23 Nov


Larry Pisoni returns to Houston to reprise his role as the fool in Revels Houston’s production of The Christmas Revels, a medieval celebration of the Winter Solstice. Pisoni, a renowned clown, has performed with Circus Flora, Circo Zoppe Internacionale and Cirque du Soleil, and along with such luminary performers as Yo Yo Ma, Bill Irwin and Geoff Hoyle. He’s the founder of the Pickle Family Circus and is also a nationally known circus educator. Pisoni fills us in on life in the clown lane. 

Nancy Wozny: Can you give us some historical background on the fool in this production? 

Larry Pisoni: The fool would be the guy that showed up on market day to perform for people. He was unkempt, a loner and probably lived in the woods in close proximity to women who were considered healers and witches. He juggled, did acrobatics, a touch of magic – a little bit of everything. He was also probably a little raunchy and bawdy in his humor.  

NW: You were the first fool in The Christmas Revels

LP: Yes, I originated this part in Cambridge in 1996. At first, the character was written with dialogue. I suggested that we perform him mute, which is really my forte, although I am a trained actor. It’s not mime, though. I just don’t speak, so it’s more like a silent movie. The fool can speak, he just chooses not to. At least that is how I am playing it. 

NW: What’s the juicy part of the role for you? 

LP: Well, all Revels plays are celebrations of the Solstice, and I participate in that. But it’s the relationship between the Fool and the King that is intriguing. The King tolerates the Fool and reminds him of his place from time to time. Similarly, the Fool reminds the King that he is mortal. So they have this symbiotic relationship.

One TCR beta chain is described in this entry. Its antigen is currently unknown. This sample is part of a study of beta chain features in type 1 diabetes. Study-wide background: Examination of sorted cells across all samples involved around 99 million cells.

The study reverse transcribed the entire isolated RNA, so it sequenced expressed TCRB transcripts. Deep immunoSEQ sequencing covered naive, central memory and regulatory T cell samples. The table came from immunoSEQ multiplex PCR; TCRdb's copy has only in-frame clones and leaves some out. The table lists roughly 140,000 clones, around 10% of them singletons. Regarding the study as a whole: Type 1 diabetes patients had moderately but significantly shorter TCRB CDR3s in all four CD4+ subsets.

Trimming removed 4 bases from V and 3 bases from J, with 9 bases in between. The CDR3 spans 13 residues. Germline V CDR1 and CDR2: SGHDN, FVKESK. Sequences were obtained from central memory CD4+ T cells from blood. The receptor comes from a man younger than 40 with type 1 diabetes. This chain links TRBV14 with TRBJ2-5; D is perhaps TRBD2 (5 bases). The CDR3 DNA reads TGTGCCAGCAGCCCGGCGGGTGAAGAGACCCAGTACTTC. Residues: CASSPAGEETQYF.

NW:  What keeps you reveling? 

LP: I always enjoy the lovely dancing and music, which is part of every Revels show. I also appreciate the audiences that Revels attracts, which include people of all ages and ethnic backgrounds. The cast mixes amateurs and professionals, another highlight. 

NW: What brought you into the clown world? 

LP: My grandparents performed in vaudeville shows, my grandfather as a comic and my grandmother as a dancer. She started a dance school that I got dragged to in Long Island, NY. I was the kid in the back who did not want to shuffle off to Buffalo. I learned some acrobatics. What five- or six-year-old wouldn’t want to do that? From ages 7-11, I performed in a comedy and acrobatic act at state fairs. During the 1960s, I audited some acting classes at New York University. I caught the acting bug, and before long I was performing with Geoff Hoyle’s troupe, Circo del Arte. I have since performed with The Pickle Family Circus, Circus Flora, San Francisco Mime Troupe, Ringling Bros. Barnum and Bailey, and many other shows. I performed my own solo show, Clown Clown, Clown, Clown, Clown, Clown, Clown, for several years. Oh, and I did one movie, Popeye. It bombed, but still, it was directed by Robert Altman. 

NW: Even a bad movie by Altman is exciting. 

LP: That’s what I thought; he was terribly interesting to watch work. Plus, the screenplay was by Jules Feiffer. 

NW: Can you give us a flash history of clowns? 

LP: I think of a clown as a verb, not a noun. Clowns go back to pre-history as long as humans have been alive. The literary clown goes back to the Greek playwright Menander. The clown tradition that most of us work from today stems from Commedia dell’Arte, more specially Pedrolino, who evolved into Pierrot. Joseph Grimaldi originated the circus clown we are familiar with who wears the wig, garish make-up and outfits. Today, a clown should be able to do a little bit of everything. I trace my roots back to the fool in the marketplace. I am from that lineage. 

NW: Any thoughts about returning to Houston? 

LP: In addition to performing this same Revels show a decade ago, I came here with Circus Flora and with San Francisco Mime Troupe. I met lovely people and I look forward to seeing them all again. 

Larry Pisoni performs in Revels Houston’s The Christmas Revels production on December 12-13 and December 19-20, in the Wortham Theater, Cynthia Woods Mitchell Center for the Arts, at the University of Houston campus. Call 713-669-9528 or visit www.revelshouston.org.



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